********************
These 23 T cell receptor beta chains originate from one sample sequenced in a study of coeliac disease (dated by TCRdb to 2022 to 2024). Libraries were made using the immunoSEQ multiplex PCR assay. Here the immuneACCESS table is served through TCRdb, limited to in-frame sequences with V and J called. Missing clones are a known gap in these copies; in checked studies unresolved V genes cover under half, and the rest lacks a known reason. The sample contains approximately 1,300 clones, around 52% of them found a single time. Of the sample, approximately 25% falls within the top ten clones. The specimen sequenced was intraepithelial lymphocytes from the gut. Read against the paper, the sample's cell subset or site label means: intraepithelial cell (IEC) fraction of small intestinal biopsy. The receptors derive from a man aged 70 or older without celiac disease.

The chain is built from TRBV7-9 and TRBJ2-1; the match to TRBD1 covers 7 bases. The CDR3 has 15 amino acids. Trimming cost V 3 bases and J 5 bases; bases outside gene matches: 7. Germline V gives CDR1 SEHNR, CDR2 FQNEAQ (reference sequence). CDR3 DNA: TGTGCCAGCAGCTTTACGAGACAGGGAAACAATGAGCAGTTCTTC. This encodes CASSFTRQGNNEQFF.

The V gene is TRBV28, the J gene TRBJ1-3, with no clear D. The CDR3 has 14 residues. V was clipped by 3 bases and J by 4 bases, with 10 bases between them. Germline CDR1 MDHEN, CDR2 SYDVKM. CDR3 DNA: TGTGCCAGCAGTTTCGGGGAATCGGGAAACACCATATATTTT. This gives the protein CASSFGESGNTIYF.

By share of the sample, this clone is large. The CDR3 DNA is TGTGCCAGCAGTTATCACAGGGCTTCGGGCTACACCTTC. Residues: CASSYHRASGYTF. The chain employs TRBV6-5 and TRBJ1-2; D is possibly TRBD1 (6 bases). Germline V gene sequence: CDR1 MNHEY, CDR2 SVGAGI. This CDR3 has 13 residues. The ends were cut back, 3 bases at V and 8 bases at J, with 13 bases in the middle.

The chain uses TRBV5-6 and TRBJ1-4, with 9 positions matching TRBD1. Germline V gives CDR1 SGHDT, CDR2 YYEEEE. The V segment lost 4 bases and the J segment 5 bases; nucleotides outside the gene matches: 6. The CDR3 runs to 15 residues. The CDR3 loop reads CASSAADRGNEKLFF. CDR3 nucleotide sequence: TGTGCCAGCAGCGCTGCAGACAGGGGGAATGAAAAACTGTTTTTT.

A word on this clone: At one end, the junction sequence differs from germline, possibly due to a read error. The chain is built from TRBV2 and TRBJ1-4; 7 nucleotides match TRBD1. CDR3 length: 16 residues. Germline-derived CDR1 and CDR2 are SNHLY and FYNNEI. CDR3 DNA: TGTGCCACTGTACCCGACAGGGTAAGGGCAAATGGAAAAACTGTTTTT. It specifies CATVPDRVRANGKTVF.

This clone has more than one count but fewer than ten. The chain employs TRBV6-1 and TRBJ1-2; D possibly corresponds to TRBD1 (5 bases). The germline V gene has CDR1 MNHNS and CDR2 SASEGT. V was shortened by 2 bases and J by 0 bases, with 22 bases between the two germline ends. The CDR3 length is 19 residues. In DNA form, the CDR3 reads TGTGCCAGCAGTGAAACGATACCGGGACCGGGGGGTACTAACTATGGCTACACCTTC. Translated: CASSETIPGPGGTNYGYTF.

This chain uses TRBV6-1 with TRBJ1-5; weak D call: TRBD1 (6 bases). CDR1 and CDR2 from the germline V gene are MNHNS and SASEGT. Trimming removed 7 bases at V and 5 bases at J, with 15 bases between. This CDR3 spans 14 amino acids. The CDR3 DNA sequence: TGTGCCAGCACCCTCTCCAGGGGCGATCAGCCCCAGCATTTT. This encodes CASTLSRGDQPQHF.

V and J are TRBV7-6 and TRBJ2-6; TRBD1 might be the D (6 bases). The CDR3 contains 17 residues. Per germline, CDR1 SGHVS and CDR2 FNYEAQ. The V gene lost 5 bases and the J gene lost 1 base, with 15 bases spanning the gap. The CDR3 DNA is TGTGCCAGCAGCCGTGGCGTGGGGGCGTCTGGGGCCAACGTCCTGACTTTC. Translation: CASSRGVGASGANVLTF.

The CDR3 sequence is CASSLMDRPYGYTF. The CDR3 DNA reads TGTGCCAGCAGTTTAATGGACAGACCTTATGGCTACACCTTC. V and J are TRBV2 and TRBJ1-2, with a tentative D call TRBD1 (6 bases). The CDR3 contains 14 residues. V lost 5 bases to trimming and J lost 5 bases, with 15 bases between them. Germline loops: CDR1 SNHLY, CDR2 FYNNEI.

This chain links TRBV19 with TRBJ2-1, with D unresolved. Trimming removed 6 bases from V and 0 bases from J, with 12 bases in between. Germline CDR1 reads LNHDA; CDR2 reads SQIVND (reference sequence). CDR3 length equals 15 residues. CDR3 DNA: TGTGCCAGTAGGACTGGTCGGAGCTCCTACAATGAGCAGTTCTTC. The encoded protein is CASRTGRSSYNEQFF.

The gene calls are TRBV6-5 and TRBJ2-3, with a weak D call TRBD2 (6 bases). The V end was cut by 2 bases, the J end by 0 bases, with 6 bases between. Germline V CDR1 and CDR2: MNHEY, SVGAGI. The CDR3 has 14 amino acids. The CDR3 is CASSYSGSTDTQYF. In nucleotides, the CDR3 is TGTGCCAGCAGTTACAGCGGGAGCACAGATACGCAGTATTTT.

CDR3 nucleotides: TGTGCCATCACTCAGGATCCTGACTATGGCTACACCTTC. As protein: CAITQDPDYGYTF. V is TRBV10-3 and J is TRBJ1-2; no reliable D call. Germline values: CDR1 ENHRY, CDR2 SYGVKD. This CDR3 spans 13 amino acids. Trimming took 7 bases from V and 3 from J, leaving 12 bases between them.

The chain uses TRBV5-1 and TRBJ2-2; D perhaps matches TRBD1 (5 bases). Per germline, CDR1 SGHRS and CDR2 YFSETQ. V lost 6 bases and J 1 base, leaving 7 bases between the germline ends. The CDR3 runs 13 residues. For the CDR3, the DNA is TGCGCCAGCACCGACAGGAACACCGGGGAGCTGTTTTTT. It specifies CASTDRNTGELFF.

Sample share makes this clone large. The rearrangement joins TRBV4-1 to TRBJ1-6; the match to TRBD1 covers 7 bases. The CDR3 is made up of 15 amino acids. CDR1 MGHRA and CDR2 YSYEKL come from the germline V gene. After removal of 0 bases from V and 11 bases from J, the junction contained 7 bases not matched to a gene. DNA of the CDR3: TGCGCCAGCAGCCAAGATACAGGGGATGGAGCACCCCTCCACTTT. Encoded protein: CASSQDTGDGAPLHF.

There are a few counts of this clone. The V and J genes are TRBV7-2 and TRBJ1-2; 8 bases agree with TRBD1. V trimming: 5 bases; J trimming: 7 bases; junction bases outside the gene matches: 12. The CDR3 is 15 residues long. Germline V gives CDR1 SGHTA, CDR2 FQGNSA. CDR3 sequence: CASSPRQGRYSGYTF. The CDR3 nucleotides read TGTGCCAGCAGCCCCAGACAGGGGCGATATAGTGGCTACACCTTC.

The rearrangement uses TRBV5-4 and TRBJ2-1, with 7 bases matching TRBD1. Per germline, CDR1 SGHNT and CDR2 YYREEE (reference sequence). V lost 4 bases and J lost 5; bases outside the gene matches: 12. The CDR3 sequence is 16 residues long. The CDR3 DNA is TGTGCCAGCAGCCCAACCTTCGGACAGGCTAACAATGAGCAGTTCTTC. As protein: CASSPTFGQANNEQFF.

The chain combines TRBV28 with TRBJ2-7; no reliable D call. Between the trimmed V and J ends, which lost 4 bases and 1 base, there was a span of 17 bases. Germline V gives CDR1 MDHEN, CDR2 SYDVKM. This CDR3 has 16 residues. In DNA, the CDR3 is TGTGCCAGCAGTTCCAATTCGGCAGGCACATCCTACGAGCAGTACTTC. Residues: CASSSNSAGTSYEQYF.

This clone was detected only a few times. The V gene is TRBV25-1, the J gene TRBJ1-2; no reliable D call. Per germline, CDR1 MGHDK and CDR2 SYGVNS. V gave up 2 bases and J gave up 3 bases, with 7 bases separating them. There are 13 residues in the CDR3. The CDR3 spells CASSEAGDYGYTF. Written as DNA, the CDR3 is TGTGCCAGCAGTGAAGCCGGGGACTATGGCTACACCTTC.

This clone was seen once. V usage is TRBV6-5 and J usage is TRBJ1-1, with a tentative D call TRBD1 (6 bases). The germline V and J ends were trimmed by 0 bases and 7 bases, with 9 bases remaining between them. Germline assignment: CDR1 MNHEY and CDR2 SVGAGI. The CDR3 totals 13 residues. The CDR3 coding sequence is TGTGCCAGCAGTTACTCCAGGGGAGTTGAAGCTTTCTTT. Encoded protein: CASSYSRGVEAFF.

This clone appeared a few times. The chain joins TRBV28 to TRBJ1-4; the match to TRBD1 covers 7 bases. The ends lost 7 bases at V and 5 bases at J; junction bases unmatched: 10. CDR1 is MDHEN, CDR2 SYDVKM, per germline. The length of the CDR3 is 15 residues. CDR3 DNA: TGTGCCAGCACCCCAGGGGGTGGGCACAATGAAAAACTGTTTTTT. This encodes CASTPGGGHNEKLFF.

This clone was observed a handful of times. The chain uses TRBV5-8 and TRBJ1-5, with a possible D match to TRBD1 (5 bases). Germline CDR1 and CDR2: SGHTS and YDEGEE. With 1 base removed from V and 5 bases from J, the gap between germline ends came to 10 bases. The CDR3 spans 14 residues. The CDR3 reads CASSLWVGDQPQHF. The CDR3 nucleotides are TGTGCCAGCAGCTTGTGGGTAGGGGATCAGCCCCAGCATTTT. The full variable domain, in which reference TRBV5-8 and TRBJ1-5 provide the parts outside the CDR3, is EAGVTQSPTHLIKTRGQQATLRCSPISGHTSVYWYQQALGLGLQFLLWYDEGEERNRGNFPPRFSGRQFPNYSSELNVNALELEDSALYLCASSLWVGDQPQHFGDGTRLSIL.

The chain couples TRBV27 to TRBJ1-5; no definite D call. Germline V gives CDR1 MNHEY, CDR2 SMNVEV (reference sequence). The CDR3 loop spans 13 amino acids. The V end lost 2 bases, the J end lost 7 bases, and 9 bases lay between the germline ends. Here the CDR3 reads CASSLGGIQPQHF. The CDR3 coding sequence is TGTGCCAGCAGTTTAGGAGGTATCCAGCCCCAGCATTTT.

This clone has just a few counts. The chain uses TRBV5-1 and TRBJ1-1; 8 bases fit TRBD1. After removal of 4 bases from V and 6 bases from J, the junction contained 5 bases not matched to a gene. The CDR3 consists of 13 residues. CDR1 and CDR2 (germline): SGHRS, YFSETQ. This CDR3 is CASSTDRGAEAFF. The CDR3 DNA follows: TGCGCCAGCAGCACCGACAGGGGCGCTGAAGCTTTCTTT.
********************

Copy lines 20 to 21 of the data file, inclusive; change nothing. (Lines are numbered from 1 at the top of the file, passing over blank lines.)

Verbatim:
This clone was seen once. V usage is TRBV6-5 and J usage is TRBJ1-1, with a tentative D call TRBD1 (6 bases). The germline V and J ends were trimmed by 0 bases and 7 bases, with 9 bases remaining between them. Germline assignment: CDR1 MNHEY and CDR2 SVGAGI. The CDR3 totals 13 residues. The CDR3 coding sequence is TGTGCCAGCAGTTACTCCAGGGGAGTTGAAGCTTTCTTT. Encoded protein: CASSYSRGVEAFF.

This clone appeared a few times. The chain joins TRBV28 to TRBJ1-4; the match to TRBD1 covers 7 bases. The ends lost 7 bases at V and 5 bases at J; junction bases unmatched: 10. CDR1 is MDHEN, CDR2 SYDVKM, per germline. The length of the CDR3 is 15 residues. CDR3 DNA: TGTGCCAGCACCCCAGGGGGTGGGCACAATGAAAAACTGTTTTTT. This encodes CASTPGGGHNEKLFF.